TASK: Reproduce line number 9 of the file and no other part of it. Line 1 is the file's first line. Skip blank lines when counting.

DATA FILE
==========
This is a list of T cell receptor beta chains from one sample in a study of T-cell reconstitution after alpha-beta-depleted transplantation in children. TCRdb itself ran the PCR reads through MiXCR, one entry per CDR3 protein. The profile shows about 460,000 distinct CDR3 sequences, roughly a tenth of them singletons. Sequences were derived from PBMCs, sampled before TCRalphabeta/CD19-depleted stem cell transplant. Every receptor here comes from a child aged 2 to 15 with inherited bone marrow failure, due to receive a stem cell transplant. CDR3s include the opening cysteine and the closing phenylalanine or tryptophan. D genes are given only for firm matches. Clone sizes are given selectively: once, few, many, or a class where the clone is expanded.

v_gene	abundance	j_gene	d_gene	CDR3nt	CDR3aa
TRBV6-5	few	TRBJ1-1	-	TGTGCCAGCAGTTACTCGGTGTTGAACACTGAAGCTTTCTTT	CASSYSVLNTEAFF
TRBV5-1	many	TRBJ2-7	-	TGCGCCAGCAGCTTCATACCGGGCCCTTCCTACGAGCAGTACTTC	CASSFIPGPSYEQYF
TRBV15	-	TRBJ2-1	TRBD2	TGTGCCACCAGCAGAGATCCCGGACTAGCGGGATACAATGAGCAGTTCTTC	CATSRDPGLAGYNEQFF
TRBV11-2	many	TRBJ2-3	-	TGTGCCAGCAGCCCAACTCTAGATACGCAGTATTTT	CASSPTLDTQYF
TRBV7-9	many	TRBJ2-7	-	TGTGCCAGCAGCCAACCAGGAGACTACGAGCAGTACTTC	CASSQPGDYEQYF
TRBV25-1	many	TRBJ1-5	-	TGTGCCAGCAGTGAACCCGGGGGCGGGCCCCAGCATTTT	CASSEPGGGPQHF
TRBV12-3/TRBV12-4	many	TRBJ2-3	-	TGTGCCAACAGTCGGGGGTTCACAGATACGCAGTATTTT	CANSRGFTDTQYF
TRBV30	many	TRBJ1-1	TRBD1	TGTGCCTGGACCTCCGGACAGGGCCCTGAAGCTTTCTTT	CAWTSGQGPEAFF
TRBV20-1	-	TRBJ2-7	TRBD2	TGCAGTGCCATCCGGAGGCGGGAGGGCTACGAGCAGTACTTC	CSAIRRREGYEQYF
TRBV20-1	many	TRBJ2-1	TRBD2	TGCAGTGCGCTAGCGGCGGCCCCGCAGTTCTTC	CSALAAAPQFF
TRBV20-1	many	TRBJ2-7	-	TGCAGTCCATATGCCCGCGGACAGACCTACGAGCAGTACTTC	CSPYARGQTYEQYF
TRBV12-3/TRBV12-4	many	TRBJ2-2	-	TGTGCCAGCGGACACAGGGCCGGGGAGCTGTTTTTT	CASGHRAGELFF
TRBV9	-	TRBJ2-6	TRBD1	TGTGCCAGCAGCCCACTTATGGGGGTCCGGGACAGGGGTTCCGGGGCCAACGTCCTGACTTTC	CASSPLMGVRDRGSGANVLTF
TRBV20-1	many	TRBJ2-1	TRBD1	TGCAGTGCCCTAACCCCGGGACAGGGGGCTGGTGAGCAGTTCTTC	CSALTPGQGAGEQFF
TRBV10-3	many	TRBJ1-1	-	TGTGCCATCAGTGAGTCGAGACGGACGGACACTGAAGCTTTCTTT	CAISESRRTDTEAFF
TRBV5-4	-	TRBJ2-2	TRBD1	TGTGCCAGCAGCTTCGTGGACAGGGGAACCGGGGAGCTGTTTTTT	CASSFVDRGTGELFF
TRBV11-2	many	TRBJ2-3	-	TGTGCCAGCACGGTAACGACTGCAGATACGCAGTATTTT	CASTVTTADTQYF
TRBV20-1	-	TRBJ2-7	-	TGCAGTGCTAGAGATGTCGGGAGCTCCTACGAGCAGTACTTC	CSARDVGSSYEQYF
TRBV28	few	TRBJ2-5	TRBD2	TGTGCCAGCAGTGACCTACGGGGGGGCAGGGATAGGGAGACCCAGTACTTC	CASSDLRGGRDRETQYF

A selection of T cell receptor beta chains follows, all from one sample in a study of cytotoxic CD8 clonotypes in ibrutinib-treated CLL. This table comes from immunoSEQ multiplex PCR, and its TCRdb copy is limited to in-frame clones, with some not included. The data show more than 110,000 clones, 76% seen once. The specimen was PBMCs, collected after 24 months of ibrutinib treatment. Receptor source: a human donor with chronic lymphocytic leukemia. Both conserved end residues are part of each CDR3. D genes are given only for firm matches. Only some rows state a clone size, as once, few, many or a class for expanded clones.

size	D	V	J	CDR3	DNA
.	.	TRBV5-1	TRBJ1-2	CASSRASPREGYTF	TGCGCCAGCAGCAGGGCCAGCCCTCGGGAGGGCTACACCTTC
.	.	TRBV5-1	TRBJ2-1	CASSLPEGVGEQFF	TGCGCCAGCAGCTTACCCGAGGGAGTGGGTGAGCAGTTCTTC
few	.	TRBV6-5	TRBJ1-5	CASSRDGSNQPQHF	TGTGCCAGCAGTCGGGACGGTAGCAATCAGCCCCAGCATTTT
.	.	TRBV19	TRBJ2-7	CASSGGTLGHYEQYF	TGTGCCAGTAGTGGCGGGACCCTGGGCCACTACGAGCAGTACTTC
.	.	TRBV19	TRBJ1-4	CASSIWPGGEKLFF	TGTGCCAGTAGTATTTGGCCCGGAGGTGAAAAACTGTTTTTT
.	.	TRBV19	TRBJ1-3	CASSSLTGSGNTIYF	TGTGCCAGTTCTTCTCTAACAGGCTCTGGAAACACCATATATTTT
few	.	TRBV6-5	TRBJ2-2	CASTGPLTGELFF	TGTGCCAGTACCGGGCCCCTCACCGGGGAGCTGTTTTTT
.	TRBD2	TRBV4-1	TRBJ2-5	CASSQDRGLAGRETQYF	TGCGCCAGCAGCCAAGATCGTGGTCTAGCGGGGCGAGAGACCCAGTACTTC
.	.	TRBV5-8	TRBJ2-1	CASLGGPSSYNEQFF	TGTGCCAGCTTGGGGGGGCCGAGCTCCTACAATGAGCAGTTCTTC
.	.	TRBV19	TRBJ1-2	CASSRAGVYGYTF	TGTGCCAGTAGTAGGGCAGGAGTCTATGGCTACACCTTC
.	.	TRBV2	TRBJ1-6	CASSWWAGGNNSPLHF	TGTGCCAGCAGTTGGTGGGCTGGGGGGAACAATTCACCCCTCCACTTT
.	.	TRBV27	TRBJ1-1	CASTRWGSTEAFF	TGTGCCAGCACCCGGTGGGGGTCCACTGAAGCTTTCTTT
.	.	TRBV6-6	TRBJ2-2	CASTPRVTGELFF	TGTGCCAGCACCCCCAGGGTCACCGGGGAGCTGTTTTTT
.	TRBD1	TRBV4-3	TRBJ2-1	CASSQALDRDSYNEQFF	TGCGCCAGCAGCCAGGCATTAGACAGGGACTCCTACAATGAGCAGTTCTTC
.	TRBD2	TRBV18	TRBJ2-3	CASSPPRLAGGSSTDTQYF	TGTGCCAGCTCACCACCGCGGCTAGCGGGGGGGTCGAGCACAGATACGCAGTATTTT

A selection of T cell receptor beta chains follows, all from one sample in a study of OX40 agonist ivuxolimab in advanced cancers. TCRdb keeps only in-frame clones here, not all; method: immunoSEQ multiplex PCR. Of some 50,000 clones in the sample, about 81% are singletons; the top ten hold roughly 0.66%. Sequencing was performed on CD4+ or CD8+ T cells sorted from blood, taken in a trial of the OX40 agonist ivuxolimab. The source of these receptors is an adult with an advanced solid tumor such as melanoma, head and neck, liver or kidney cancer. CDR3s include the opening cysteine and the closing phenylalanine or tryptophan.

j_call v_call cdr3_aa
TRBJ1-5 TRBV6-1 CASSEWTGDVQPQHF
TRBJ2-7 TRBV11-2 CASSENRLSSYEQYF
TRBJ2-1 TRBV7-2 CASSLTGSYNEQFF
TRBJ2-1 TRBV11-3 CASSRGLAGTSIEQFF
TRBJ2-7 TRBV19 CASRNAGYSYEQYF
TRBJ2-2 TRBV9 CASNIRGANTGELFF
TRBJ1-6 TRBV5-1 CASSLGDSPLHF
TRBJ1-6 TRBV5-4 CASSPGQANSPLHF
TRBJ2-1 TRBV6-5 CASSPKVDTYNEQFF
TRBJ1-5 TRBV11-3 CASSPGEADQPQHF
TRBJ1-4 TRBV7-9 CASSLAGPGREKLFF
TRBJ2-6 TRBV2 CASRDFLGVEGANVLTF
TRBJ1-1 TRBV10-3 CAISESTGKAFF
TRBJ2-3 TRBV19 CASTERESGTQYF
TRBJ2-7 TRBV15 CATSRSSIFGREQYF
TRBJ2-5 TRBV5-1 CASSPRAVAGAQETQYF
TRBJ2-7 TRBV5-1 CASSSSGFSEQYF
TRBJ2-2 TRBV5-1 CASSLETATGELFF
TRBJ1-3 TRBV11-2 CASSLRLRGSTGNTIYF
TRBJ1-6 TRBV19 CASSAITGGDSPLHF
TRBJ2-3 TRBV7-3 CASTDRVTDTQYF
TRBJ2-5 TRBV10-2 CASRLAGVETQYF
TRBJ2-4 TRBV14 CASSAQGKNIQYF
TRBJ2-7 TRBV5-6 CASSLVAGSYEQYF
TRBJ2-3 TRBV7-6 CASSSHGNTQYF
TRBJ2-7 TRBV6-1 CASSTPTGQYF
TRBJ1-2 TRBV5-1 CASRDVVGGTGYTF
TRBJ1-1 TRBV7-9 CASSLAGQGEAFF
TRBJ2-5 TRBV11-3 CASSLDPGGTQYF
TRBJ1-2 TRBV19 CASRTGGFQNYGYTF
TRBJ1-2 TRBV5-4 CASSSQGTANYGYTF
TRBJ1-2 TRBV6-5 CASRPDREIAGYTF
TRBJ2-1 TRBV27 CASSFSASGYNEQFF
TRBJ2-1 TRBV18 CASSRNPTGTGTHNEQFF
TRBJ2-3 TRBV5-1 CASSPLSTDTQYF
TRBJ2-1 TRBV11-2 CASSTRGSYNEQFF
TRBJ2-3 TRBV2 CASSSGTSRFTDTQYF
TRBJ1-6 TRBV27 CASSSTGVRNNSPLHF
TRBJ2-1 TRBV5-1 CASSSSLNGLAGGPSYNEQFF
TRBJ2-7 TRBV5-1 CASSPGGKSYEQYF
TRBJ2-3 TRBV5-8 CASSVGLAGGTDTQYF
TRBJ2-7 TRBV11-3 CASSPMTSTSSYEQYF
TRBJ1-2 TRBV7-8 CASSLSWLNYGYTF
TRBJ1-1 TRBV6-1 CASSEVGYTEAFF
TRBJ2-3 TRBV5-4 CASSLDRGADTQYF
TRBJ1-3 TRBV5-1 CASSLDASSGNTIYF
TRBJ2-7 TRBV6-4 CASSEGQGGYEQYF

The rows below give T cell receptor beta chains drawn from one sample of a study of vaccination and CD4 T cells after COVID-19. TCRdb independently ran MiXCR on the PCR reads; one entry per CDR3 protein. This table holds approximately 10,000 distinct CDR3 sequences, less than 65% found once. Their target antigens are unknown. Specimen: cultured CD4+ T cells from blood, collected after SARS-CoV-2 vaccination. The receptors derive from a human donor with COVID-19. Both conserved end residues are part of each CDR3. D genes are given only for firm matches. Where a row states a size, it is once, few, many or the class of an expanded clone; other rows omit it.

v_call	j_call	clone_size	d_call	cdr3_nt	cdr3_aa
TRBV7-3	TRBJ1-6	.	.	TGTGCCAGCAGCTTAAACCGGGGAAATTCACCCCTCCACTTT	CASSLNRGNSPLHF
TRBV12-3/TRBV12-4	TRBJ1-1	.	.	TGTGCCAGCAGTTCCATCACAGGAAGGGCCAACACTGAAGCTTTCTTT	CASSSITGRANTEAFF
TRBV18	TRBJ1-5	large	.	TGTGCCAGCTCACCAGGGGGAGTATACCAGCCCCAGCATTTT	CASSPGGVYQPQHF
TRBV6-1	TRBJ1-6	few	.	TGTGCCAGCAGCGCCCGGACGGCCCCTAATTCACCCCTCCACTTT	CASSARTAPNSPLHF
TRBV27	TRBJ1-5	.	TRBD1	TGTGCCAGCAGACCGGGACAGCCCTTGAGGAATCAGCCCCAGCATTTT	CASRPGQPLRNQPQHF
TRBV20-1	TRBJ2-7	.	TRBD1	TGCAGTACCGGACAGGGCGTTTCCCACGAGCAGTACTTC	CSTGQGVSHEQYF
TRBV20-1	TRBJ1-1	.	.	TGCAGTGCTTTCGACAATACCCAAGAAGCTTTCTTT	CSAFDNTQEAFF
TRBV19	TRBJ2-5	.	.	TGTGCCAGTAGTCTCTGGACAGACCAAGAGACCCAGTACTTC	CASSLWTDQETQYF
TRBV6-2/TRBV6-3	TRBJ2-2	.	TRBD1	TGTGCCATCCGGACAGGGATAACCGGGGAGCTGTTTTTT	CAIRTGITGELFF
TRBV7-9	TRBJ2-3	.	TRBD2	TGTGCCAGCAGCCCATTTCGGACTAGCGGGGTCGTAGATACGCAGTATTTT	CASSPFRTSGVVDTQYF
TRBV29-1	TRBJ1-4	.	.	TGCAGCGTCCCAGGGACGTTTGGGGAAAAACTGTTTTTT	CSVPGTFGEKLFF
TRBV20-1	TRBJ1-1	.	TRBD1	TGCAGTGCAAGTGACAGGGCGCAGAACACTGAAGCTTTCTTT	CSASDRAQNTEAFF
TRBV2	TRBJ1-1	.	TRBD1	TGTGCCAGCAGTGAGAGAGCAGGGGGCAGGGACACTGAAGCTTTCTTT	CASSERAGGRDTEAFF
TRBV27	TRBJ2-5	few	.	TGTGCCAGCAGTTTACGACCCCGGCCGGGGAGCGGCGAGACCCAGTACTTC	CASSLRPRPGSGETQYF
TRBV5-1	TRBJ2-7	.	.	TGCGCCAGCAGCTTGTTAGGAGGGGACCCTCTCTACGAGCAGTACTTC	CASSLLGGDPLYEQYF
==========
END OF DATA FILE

TRBV12-3/TRBV12-4	many	TRBJ2-3	-	TGTGCCAACAGTCGGGGGTTCACAGATACGCAGTATTTT	CANSRGFTDTQYF